I have one new paperback copy of The French Executioner by C.C. Humphreys to give away.
This thrilling novel captures the breathtaking story of how courage,love and loyalty bound Anne Boleyn to the man who ended her life – and saved her legacy.
Click the link below to enter the giveaway!
How to publish ebooks – the beginner's ultimate guide.
Want to publish your book but don’t know where to start? Check out Roz Morris’s helpful article about the e-publishing process for beginners. I’ve been following her blog for a while and her advice is spot on. Enjoy.
In my last post, I reviewed The Haunting of Hill House (THOHH) by Shirley Jackson. Shirley is described as a psychological thriller, yet it’s really more of an homage, a fictionalized account of Shirley Jackson and her Professor husband Stanley about their time spent at their home in Vermont. The story has a dreamy, sleepy feel that fluctuates between biography and suspenseful fiction. Rose, a young pregnant wife from a difficult background and her Professor husband drive to Bennington College so he can work and finish his dissertation while living with his mentor Stanley Hyman and his wife Shirley Jackson. Jackson is an established writer and Rose admires her and becomes enmeshed with Jackson’s dynamics of the Hyman’s dysfunctional marriage. As time goes on, the troubled Hyman marriage is filled with secrets and Rose’s life begins to mirror theirs.
I enjoyed how the author explored the themes of jealousy, obsession, scandal and love. Yet certain parts of the book left me frustrated. Merrell builds up tension throughout the story by creating an impeding sense of doom, yet the suspense doesn’t lead anywhere and the outcome is never revealed. For example, Rose becomes intrigued with the story of a young missing college student, but the outcome isn’t revealed to the reader. The premise of the story is unbelievable. Why would a couple with four children take in two strangers? As for the character development, I felt a palpable connection to Shirley, but didn’t feel an emotional connection to Rose. Since Rose is a new mother, her constant drowsiness initially makes sense, yet the idea that the house is “alive and speaking” to Rose was too reminiscent of – you guessed it- THOHH.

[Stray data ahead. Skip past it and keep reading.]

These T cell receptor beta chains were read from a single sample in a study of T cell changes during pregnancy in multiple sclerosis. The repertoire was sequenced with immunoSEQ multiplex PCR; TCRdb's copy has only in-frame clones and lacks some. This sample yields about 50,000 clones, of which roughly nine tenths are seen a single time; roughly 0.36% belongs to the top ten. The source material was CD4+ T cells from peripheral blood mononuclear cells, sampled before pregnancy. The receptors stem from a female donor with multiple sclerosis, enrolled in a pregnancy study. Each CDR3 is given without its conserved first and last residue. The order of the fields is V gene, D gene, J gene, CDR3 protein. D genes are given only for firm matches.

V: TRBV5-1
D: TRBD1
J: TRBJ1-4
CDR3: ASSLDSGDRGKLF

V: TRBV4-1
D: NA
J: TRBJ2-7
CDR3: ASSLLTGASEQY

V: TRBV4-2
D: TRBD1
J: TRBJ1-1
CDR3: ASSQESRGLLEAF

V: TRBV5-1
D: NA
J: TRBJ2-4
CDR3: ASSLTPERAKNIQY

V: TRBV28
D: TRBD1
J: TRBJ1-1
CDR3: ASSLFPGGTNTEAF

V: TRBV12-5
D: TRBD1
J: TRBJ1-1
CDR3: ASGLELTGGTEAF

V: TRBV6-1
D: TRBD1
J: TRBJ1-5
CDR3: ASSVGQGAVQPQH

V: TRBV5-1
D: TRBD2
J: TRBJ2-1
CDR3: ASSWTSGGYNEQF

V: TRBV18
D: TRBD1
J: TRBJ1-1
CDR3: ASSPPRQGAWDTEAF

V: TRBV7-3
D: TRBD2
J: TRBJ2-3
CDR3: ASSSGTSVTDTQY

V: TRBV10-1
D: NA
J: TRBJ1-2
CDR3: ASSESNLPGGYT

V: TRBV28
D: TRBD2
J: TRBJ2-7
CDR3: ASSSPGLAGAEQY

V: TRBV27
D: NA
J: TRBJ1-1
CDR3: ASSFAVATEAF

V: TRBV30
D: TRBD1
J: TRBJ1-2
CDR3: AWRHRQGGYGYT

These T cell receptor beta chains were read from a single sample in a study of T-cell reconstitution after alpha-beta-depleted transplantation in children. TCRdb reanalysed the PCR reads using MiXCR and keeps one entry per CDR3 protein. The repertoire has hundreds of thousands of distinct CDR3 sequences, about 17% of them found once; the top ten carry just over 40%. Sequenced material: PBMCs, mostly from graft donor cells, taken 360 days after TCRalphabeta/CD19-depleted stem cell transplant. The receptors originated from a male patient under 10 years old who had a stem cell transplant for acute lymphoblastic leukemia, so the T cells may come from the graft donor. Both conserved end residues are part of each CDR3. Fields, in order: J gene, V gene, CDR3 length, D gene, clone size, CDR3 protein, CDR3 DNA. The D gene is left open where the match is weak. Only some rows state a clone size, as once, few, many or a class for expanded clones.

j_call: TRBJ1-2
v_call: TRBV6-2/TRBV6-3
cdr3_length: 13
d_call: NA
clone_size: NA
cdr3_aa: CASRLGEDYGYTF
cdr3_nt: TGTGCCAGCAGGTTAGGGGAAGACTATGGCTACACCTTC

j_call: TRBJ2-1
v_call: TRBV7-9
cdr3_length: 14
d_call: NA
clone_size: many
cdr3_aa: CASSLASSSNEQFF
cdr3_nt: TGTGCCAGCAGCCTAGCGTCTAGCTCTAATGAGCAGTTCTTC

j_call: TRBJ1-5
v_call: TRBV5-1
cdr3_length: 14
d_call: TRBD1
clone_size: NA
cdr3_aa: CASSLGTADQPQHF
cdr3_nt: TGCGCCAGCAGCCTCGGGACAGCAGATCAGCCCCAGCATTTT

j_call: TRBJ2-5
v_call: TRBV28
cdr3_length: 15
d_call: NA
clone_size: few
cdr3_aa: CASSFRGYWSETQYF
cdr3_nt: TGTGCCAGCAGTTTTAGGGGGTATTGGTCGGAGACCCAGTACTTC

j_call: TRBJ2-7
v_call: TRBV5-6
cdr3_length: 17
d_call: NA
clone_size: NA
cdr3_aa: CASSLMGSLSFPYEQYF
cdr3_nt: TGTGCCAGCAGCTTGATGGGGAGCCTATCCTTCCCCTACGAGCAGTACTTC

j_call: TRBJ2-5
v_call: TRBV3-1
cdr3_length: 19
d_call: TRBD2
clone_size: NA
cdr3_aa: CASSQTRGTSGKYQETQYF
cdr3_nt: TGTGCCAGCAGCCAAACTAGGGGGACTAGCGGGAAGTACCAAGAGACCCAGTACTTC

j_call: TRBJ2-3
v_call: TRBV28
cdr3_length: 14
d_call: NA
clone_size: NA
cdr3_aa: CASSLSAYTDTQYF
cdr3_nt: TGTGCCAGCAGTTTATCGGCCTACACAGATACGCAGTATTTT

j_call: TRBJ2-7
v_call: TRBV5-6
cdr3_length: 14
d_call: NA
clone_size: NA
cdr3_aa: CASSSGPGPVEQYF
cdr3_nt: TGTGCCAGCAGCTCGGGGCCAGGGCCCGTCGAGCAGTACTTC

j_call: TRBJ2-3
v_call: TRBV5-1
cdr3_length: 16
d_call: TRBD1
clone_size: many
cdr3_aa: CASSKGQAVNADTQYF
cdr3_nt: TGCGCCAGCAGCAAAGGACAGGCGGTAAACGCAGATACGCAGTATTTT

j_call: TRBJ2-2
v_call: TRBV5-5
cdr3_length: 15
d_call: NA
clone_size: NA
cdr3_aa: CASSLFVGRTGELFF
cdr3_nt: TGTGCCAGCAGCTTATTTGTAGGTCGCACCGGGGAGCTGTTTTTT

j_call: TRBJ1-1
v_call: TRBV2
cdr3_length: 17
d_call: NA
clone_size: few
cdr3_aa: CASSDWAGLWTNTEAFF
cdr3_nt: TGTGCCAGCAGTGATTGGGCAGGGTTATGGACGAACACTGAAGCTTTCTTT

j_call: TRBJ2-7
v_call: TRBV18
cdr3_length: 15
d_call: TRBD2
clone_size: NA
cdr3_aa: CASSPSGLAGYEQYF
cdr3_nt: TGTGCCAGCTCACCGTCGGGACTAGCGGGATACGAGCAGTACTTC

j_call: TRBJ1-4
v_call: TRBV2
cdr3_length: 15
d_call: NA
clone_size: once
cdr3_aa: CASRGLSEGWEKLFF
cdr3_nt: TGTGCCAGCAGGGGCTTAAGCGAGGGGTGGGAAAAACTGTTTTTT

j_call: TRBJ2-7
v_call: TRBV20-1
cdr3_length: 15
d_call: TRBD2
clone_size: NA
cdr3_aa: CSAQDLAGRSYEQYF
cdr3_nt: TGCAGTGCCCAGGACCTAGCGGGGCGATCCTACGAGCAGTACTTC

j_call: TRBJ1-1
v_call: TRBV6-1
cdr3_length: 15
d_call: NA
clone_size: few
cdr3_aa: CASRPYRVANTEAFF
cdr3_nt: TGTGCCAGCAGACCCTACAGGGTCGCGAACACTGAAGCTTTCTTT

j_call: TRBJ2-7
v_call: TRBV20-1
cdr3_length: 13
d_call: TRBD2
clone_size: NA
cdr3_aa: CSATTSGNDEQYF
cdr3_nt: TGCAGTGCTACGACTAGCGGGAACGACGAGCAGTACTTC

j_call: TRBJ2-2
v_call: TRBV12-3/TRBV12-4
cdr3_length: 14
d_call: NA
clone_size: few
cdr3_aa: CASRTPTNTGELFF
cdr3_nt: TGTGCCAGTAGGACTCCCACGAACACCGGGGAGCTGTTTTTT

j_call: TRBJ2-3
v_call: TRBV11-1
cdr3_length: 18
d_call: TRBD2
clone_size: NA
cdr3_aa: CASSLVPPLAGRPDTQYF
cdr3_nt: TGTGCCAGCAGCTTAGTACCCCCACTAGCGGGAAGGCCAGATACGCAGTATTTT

Perhaps I’d view the book in a more positive light, if I wasn’t already exposed to Shirley Jackson’s writing. I don’t think Shirley Jackson would feel happy about the way she’s depicted in this book. Although Shirley has all of the merits of a well written interesting book, since I’ve already read The House on Haunted Hill, my thoughts of Shirley are already skewed. There are just too many similarities between the books.
RATING: 3.5 stars
** An advanced review copy of Shirley was provided by Netgalley for a fair and honest review.
Taking a short vacation. Stay tuned for more book reviews on Tuesday. Have a wonderful weekend!
Some food for though for all of the indie writers out there.
Like Cate, we face the same dilemma between maintaining a balance between optimizing our blogs for search engines and time spent on writing. We need to zero in on the “sweet spot” of our creativity in order to produce the best work possible. This means spending more time on our writing and less time marketing yourself.
What do you think? I’d love to hear your thoughts.
Post re-blogged from Chuck Wendig’s site: http://bit.ly/1ljz7TT
I’m not a linear thinker when I’m writing my stories. I’m a “pantser” all the way. Ideas pour out of my brain, then I gather the pertinent ideas, fiddling with it like a Rubik’s cube until I’m satisfied.
Whether you outline your stories or not, Chuck Wendig’s post shows you how to improve your plot by questioning not only your characters, but also the theme, sub-plots, back-stories, world-building and mood of your story.
Go forth, check it out…and write!
I haven’t been posting recently in the past two months, due to family health issues. Thankfully, everyone is feeling better and we’re back to a daily routine. My regular posting schedule will begin on January 3rd.
Here’s a group of inspirational sayings reminding me how important it is to keep everything in perspective. Here’s to health and happiness to all of you for 2014.
1. People aren’t against you, they’re for themselves.
2. Climb mountains not so the world can see you, but so you can see the world.
3. You learn more than failure than success. Don’t let it stop you, it builds character.
4. The most dangerous risk of all – the risk of spending your life not doing what you want on the bet you can buy yourself the freedom to do it later.
5. Go where you’re celebrated, not tolerated.
6. The person that you spend the most time with in your life is yourself, so better try to make yourself as interesting as possible.
7. Comfort is the enemy of achievement.